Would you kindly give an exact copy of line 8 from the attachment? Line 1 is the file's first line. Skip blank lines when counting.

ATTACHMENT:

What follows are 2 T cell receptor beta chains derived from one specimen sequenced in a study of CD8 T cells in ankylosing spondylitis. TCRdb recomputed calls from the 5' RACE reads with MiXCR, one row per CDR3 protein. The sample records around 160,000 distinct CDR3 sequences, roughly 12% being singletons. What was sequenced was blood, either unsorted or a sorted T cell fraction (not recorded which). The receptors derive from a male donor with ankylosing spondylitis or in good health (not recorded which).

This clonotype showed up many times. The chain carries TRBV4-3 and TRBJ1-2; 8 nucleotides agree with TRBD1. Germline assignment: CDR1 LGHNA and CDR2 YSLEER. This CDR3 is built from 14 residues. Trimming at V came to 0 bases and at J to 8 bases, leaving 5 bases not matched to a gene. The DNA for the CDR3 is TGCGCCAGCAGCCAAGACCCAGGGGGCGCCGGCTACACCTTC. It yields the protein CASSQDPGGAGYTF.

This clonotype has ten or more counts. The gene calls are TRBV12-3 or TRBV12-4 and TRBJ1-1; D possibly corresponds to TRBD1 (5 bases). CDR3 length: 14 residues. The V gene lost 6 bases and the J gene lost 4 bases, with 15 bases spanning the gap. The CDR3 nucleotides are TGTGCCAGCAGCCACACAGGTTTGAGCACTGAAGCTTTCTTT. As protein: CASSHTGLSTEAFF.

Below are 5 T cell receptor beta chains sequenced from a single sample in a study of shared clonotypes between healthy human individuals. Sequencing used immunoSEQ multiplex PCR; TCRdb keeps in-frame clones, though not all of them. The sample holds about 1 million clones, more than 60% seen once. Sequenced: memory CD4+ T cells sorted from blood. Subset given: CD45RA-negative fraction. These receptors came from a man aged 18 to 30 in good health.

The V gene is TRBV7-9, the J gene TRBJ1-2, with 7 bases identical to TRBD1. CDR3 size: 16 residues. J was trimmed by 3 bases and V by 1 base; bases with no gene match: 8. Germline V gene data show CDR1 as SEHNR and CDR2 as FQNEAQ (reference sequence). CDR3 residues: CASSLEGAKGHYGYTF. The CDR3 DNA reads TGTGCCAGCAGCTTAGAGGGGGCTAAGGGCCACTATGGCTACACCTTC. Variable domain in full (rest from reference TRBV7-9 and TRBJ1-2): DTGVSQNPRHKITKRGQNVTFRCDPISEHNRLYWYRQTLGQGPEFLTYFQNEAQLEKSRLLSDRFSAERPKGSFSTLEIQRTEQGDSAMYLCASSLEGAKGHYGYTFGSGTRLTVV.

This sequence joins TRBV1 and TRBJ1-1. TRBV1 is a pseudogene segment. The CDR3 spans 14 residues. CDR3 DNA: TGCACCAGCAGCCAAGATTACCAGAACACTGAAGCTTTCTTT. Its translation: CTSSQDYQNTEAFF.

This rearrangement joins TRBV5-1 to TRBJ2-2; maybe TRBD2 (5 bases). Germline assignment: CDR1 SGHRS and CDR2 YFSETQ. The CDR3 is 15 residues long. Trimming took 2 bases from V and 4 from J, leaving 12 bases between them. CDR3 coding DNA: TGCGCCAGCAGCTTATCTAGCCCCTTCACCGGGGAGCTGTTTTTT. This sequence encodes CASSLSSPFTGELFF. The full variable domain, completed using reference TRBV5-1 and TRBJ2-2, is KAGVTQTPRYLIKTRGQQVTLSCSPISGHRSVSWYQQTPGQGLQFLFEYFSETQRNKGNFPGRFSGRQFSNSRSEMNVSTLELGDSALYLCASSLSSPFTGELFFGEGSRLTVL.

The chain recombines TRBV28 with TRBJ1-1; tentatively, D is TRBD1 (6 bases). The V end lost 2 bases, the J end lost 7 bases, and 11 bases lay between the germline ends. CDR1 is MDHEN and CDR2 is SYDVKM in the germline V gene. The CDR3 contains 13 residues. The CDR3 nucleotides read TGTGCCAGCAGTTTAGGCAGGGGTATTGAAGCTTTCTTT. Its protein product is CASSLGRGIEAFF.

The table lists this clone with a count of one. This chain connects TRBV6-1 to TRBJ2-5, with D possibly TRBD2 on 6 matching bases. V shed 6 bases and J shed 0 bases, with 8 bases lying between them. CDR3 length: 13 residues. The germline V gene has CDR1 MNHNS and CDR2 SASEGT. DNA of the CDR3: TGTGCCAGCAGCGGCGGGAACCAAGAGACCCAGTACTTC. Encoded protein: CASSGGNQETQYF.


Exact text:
The chain recombines TRBV28 with TRBJ1-1; tentatively, D is TRBD1 (6 bases). The V end lost 2 bases, the J end lost 7 bases, and 11 bases lay between the germline ends. CDR1 is MDHEN and CDR2 is SYDVKM in the germline V gene. The CDR3 contains 13 residues. The CDR3 nucleotides read TGTGCCAGCAGTTTAGGCAGGGGTATTGAAGCTTTCTTT. Its protein product is CASSLGRGIEAFF.